Holyrood law change needed to stop homeless people being left in B&Bs

Many people in B&Bs were subjected to curfews and not allowed to be  visited by family or friends, Picture: PA
Many people in B&Bs were subjected to curfews and not allowed to be visited by family or friends, Picture: PA
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Scotland’s law should be changed so that people who are made homeless spend no more than a week in temporary accommodation such as B&Bs, a cross-party group of MSPs has said.

Such a move would show ministers are “serious” about ending homelessness, according to a joint statement signed by the Scottish Conservatives, Labour, the Greens and the Liberal Democrats.

The four opposition parties are calling on the Scottish Government to include the measure in its action plan on tackling homelessness, which is set to be published tomorrow.

It is expected to set out a five-year programme to address the issue of temporary accommodation in partnership with local councils and other organisations.

Last month a survey of 74 homeless people stuck in B&Bs across Scotland found that almost half had no access to a kitchen or cooking facilities, meaning they often had to skip meals.

The majority were also subjected to curfews and were not allowed to be visited by family or friends, the research published by homelessness charity Crisis found.

Earlier this year, an investigation by the Ferret website found that Scottish councils have spent more than £600 million on temporary accommodation for the homeless over the past five years.

The joint statement suggests changing the law so that homeless people are moved on from this kind of accommodation into more settled housing after one week.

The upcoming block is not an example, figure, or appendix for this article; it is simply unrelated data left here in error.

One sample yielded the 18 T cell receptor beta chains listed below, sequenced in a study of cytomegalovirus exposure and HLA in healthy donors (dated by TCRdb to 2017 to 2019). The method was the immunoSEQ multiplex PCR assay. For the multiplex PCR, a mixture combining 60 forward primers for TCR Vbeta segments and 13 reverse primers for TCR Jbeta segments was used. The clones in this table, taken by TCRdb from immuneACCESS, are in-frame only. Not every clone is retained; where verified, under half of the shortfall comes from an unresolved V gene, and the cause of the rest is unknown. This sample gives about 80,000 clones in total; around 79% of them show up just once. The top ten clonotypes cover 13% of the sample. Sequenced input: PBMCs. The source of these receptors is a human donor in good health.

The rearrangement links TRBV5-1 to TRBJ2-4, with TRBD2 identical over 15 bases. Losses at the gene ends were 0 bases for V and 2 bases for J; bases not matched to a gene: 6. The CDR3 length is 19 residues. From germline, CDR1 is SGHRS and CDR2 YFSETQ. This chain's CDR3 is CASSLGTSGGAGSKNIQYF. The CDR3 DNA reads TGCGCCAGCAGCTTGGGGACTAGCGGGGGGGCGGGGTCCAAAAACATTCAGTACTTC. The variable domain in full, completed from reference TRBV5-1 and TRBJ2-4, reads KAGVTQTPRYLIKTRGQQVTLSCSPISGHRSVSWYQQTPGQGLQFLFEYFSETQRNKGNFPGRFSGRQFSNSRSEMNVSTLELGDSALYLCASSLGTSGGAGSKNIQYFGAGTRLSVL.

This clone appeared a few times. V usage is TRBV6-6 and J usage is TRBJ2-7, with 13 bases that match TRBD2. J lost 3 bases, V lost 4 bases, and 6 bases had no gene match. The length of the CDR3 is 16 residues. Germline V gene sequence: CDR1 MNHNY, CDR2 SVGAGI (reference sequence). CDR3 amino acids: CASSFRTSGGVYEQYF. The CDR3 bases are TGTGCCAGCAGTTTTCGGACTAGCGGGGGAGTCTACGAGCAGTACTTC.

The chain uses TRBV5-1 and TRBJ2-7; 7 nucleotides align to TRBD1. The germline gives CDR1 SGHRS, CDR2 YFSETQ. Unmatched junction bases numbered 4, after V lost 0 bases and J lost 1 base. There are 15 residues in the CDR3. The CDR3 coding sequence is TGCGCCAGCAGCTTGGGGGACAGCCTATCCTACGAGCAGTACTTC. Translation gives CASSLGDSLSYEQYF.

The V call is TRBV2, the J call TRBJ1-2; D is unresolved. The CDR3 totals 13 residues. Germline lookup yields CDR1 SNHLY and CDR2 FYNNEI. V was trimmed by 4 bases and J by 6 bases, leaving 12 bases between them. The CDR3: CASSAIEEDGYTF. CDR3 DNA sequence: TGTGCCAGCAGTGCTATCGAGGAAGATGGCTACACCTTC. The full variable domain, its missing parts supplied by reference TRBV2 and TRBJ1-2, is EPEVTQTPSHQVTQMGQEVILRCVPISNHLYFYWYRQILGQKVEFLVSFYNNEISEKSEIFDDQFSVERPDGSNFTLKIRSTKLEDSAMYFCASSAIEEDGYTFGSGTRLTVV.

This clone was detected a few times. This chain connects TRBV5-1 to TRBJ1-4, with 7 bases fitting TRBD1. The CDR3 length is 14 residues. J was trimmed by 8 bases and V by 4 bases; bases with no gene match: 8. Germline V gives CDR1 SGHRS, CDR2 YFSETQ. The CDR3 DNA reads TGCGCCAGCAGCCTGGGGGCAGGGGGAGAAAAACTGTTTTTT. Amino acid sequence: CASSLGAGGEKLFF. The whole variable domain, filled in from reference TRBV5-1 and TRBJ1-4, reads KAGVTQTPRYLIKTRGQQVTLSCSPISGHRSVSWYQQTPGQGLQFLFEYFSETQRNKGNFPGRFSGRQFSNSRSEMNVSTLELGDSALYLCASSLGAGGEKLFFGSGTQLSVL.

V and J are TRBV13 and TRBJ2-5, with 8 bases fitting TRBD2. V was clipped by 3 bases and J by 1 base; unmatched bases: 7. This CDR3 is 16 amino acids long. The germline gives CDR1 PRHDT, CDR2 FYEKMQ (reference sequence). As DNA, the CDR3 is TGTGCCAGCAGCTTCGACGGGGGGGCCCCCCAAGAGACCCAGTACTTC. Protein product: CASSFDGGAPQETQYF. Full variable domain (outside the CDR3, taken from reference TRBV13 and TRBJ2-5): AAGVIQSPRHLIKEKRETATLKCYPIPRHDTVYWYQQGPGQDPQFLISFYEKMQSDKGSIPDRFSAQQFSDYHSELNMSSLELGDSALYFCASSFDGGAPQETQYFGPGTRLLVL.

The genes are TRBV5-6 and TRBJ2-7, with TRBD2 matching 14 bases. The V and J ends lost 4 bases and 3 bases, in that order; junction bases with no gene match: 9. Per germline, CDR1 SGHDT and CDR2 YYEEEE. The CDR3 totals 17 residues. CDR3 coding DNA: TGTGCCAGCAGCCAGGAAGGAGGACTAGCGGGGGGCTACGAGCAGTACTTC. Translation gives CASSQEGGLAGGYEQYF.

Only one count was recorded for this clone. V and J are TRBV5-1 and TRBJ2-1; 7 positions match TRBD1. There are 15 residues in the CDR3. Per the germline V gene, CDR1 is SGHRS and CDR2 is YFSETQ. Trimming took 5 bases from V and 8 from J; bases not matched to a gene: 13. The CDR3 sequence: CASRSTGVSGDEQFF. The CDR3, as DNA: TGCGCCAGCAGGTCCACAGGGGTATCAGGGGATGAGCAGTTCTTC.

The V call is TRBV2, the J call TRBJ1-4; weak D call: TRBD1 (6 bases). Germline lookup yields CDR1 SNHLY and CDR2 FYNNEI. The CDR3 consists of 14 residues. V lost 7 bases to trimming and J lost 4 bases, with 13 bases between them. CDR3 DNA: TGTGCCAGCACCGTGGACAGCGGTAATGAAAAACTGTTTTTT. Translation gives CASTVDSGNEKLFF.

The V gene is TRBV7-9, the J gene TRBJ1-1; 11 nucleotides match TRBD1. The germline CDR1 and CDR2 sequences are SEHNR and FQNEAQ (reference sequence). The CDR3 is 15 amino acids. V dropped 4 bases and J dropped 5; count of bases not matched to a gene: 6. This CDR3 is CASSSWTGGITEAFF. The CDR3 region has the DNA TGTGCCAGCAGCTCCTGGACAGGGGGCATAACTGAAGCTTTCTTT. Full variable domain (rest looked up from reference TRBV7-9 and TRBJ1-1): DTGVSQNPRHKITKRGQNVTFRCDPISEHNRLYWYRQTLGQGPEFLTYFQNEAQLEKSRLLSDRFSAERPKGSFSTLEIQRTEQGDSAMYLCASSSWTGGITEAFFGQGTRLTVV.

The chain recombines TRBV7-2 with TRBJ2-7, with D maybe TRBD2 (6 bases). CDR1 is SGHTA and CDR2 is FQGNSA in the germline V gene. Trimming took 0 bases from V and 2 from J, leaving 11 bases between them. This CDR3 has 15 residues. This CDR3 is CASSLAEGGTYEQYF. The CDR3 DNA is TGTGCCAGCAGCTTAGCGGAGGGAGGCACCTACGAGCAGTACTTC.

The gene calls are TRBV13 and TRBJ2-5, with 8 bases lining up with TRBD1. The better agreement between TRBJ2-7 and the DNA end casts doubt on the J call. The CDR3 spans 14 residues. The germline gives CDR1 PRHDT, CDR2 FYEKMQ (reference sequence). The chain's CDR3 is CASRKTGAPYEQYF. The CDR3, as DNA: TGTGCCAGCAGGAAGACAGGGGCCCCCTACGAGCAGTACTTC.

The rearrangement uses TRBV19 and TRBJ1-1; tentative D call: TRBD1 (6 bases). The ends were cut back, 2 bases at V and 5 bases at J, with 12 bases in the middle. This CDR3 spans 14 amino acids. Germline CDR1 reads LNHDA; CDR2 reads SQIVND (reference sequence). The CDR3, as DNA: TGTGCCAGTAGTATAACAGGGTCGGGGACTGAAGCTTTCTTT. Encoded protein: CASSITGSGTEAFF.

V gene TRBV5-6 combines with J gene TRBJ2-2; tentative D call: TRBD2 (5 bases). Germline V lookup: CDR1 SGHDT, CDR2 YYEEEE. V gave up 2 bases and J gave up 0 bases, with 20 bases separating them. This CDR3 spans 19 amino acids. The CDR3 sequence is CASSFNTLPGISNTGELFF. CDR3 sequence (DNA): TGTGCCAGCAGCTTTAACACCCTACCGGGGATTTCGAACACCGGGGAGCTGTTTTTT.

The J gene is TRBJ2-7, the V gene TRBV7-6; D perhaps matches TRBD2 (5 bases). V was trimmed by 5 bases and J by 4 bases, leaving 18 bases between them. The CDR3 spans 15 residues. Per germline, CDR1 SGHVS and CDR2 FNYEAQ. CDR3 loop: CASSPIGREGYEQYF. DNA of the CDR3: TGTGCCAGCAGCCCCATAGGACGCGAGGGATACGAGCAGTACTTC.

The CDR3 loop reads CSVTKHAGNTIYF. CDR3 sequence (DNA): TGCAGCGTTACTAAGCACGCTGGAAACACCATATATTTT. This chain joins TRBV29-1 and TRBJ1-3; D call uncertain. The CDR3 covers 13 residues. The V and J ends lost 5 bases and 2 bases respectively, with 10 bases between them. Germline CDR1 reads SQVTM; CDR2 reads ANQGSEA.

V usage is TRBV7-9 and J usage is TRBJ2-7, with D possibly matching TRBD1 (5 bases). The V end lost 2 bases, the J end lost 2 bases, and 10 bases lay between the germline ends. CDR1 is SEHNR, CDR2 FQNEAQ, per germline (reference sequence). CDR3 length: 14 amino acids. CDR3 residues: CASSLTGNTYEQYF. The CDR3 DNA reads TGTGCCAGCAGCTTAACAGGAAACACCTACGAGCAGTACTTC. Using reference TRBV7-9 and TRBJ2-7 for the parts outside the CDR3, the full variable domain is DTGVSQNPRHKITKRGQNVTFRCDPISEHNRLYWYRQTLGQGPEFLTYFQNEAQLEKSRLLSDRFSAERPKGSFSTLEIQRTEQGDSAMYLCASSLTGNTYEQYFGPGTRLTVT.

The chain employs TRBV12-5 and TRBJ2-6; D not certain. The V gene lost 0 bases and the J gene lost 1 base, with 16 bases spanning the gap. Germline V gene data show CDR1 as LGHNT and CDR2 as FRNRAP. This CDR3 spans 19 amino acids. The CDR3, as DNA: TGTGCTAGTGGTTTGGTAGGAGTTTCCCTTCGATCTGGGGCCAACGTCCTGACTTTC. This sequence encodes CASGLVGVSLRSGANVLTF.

It was signed by Scottish Tory housing spokesman Graham Simpson and his counterparts Andy Wightman of the Greens, Labour’s Pauline McNeill and Alex Cole-Hamilton of the Lib Dems.

“To end homelessness, we need a bold approach,” it read.

“We believe that legislating to place a time limit of seven days for the period someone is placed in unstable temporary accommodation will demonstrate to the Scottish people we are serious about achieving this goal for all homeless people.”

The joint statement was welcomed by Crisis chief executive Jon Sparkes, who said people in temporary accommodation were living “in limbo”.

“It is heartening that this has been recognised across the political divide and I welcome this cross-party approach to call for the issue to be tackled urgently,” he added.

Last year ministers put a seven-day cap on the length of time that homeless families and pregnant women could be housed in unsuitable accommodation.

Housing minister Kevin Stewart said: “While temporary accommodation provides an important safety net in emergency situations, we are clear it must be for as short a time as possible.”